By Darla Shelden
City Sentinel Reporter
OKLAHOMA CITY, OK ─ July 26 will mark the 28th anniversary of the Americans with Disabilities Act. This landmark legislation, signed by President George H.W. Bush in 1990, prohibits discrimination and guarantees the civil rights of people with disabilities.
In Oklahoma, 16.1 percent of the population or more than 620,250 people have disabilities, according to the most recent statistics available from the U.S. Census’ 2016 American Community Survey.
The ADA focuses on equal access to employment, state and local government services, businesses that provide goods or services to the public and telecommunications, as well as education, transportation and inclusion in other aspects of community life.
“The ADA established the rights of citizens with disabilities to share the same opportunities as those without disabilities – something which was not protected by law before the ADA was enacted,” explained April Danahy, chair of the Commission for Rehabilitation Services.
The Commission governs the Oklahoma Department for Rehabilitation Services (DRS).
DRS provides career planning, employment, residential and outreach education and programs that promote independence and self-sufficiency for Oklahomans with disabilities. The agency also determines medical eligibility for Social Security disability benefits.
“The ADA has set the stage for many to go to work; however, roadblocks, both structural and attitudinal, still prevent equal access to job opportunities and full participation in many aspects of community life,” Noel Tyler, Oklahoma DRS executive director said. “Limited public transportation, for example, remains a significant problem in our state for jobseekers who don’t drive due to disabilities.”
DRS agency programs helped over 97,800 people with disabilities in 2017.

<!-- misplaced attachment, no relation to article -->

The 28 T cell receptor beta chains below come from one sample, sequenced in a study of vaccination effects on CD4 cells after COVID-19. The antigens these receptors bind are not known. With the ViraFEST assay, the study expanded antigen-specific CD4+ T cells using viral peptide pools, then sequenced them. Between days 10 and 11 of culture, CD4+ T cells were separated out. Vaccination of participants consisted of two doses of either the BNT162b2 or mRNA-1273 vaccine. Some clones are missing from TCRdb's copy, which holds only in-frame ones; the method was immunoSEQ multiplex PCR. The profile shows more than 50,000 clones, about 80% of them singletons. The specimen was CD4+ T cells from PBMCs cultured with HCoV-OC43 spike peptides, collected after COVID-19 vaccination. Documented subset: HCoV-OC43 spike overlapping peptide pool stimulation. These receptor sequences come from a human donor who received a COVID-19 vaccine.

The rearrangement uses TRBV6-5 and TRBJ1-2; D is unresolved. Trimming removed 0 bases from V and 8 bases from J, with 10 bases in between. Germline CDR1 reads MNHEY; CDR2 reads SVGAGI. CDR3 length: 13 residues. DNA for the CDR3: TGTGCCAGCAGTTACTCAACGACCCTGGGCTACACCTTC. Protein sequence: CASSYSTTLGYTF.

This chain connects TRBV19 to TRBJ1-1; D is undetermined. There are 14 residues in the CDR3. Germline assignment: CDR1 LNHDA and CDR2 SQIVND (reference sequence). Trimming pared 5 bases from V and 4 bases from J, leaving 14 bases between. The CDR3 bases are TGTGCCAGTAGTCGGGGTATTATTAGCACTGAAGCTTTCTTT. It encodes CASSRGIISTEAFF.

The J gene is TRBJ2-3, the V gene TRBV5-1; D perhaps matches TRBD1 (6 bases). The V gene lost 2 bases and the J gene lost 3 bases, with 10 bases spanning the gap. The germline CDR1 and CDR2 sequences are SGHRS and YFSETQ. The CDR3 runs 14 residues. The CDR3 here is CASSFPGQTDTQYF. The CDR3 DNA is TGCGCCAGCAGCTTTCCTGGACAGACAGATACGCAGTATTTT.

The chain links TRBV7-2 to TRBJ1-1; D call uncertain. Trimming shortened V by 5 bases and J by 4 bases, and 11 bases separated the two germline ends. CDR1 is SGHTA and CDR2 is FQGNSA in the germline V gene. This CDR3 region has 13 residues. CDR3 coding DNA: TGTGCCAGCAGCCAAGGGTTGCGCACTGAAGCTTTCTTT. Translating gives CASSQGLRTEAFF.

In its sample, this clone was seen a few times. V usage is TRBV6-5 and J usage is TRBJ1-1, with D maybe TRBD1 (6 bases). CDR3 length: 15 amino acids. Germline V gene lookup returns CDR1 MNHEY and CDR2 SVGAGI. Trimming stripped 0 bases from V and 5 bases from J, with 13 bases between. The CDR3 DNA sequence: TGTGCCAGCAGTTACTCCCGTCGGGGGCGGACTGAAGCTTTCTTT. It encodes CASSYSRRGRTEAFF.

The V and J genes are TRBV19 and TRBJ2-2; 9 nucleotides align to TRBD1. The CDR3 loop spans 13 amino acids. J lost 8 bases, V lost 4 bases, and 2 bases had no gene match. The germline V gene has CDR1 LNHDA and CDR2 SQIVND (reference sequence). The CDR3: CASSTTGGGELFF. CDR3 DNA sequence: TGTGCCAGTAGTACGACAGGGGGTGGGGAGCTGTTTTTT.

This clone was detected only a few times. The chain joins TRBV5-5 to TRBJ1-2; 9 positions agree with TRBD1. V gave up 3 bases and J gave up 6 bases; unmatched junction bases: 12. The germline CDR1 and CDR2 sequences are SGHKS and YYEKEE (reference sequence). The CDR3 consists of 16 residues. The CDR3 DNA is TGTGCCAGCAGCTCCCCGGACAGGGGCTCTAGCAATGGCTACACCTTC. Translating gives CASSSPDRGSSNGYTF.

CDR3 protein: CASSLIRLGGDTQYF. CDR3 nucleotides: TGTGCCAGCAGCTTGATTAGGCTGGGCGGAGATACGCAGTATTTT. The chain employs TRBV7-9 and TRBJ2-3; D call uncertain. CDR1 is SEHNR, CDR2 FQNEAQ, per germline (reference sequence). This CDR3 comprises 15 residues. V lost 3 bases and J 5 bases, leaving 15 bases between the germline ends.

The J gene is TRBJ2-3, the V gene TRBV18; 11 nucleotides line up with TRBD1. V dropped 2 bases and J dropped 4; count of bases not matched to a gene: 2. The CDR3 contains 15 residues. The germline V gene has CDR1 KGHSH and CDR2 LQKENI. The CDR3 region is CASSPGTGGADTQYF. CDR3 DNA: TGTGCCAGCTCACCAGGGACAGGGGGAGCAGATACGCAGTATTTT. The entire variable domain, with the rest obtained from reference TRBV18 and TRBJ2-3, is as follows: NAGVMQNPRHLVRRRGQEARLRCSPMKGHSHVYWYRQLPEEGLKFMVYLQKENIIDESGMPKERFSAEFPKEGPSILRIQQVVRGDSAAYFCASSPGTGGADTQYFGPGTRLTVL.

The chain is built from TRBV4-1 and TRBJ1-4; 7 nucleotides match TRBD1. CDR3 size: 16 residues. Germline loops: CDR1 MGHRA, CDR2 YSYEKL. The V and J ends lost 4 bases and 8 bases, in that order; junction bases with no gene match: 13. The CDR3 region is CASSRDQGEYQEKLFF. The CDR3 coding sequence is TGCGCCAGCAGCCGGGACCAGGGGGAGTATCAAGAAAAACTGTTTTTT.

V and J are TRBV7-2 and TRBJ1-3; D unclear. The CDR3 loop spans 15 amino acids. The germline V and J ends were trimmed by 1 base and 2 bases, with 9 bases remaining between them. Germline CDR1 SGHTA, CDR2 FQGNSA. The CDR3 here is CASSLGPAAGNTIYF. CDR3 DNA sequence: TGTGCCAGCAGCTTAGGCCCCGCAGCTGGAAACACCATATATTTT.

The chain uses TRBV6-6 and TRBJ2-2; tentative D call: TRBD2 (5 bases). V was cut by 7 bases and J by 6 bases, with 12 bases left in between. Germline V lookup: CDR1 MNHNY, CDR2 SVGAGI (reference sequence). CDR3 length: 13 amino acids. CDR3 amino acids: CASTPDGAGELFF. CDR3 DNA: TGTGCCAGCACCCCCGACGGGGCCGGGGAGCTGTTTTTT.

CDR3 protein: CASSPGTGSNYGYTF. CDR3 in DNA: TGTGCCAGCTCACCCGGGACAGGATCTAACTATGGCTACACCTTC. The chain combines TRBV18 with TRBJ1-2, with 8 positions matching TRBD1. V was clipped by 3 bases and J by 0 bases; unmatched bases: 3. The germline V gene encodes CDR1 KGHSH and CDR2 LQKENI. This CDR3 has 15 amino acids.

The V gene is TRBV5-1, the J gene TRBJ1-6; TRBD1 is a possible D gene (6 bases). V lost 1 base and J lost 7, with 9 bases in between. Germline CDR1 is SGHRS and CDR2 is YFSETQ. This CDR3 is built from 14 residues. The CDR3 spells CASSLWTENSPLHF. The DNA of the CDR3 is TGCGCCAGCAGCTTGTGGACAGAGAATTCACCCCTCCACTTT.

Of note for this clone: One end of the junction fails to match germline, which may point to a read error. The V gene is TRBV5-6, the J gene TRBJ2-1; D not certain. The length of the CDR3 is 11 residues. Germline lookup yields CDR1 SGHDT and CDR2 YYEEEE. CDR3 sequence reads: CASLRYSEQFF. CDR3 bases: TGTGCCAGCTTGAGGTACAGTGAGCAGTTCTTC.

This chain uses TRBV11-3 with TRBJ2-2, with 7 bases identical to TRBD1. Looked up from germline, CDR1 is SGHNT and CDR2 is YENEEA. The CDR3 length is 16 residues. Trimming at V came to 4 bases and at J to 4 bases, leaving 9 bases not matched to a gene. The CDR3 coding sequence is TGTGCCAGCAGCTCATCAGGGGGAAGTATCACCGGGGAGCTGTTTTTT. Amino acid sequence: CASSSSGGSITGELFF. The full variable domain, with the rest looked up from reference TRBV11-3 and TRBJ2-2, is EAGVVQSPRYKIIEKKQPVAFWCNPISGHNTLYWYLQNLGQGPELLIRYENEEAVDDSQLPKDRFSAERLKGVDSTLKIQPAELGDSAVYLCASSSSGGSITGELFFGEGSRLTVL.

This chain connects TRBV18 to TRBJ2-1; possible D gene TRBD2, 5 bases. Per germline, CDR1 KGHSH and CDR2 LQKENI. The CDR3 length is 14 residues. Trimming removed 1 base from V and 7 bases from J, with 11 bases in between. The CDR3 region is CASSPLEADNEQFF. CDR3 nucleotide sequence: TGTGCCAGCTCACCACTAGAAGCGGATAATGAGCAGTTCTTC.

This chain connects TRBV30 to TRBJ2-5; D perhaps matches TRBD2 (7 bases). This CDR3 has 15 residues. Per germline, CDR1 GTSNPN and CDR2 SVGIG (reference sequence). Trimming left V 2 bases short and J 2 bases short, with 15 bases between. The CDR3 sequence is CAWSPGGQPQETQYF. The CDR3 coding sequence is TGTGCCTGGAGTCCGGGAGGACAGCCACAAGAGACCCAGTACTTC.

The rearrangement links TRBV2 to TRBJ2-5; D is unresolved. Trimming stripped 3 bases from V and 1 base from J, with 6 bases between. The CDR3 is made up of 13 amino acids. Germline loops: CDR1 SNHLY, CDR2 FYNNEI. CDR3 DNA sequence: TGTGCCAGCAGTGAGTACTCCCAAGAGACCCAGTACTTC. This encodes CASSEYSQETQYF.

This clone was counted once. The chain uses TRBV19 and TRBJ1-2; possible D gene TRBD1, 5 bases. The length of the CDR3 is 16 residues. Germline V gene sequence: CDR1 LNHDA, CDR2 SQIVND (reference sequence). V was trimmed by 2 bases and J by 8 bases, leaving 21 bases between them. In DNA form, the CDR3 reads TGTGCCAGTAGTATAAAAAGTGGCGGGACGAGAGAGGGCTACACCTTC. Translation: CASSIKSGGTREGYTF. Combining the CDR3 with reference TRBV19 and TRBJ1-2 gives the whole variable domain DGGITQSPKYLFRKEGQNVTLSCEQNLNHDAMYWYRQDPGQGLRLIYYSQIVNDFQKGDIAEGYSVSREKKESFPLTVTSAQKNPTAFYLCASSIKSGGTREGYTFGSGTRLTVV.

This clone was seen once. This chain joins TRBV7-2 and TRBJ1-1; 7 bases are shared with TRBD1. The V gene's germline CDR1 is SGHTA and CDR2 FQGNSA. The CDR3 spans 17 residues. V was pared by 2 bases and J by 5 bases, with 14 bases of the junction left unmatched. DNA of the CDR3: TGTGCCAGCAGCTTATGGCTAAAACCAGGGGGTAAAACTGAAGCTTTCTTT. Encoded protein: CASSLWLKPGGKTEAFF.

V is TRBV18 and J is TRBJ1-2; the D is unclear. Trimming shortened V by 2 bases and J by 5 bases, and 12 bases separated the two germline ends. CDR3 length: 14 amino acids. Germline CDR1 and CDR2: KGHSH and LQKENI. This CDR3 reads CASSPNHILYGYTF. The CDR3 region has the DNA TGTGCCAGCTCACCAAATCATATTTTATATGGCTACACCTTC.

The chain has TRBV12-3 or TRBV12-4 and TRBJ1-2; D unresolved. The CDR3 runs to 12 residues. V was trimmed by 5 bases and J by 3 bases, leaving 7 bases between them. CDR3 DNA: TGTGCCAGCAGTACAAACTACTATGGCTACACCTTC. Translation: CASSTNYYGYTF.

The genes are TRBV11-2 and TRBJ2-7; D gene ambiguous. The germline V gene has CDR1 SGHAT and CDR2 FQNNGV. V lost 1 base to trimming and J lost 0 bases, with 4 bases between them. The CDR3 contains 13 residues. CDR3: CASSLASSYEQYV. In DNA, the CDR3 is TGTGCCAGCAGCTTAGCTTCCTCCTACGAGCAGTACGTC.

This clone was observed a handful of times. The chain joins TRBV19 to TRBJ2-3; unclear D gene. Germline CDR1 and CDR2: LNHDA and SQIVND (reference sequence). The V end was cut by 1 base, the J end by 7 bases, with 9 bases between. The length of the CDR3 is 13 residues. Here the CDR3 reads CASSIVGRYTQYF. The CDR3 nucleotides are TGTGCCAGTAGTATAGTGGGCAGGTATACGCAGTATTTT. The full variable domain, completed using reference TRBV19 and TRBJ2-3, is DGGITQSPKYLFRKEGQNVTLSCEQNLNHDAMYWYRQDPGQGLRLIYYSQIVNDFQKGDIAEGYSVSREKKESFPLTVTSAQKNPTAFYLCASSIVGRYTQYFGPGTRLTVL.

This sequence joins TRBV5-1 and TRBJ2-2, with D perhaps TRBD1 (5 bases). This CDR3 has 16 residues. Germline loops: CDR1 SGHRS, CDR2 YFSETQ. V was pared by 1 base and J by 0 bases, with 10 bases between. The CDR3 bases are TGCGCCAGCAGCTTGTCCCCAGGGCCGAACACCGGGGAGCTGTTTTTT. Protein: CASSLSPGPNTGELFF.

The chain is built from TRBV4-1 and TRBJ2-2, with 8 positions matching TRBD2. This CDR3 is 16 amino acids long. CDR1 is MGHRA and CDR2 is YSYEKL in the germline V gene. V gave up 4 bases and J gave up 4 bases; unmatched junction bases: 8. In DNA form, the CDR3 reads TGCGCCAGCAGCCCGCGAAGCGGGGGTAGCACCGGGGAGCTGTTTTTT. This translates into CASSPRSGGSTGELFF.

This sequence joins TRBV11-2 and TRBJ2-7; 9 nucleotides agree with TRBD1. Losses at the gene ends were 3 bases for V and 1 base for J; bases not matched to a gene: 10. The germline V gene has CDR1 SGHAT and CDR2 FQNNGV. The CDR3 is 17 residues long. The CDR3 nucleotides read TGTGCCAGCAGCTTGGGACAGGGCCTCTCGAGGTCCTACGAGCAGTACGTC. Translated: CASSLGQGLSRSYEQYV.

The Oklahoma Department of Rehabilitation Services has six program divisions including: Vocational Rehabilitation, Visual Services, Oklahoma School for the Blind, Oklahoma School for the Deaf, Disability Determination Services, and Support Services.
Two of DRS divisions are responsible for career preparation and employment services. Visual Services helps jobseekers who are blind or visually impaired. Vocational Rehabilitation assists those with other types of disabilities.
Clients receive career counseling, education and training, assistive technology, job placement and coaching or medical services required to help them find or maintain employment.
According to a press release, DRS’ Vocational Rehabilitation and Visual Services served 11,765 job-seekers and helped 2,014 become employed, earning an annual average of $22,212 and paying an annual average of $3,332 in taxes.
Services for jobseekers on current caseloads are not affected by waiting lists, the release noted.
DRS also helps employers recruit qualified employees with disabilities and advises them on workplace accessibility, adaptive equipment and business tax credits that can facilitate compliance with the ADA.
To be protected by the ADA, an individual must have a physical or mental impairment that substantially limits one or more major life activities, or be a person who has a history or record of such an impairment, or one who is perceived by others as having such an impairment.
This year, DRS celebrates 25 years as an independent agency. On June 11, 1993, then Gov. David Walters signed Senate Bill 356, establishing the Oklahoma Department of Rehabilitation Services. Through this legislation Oklahoma is able to provide more effective consumer responsive services for its citizens with disabilities.
For more information about DRS, visit okdrs.gov or phone 800-845-8476.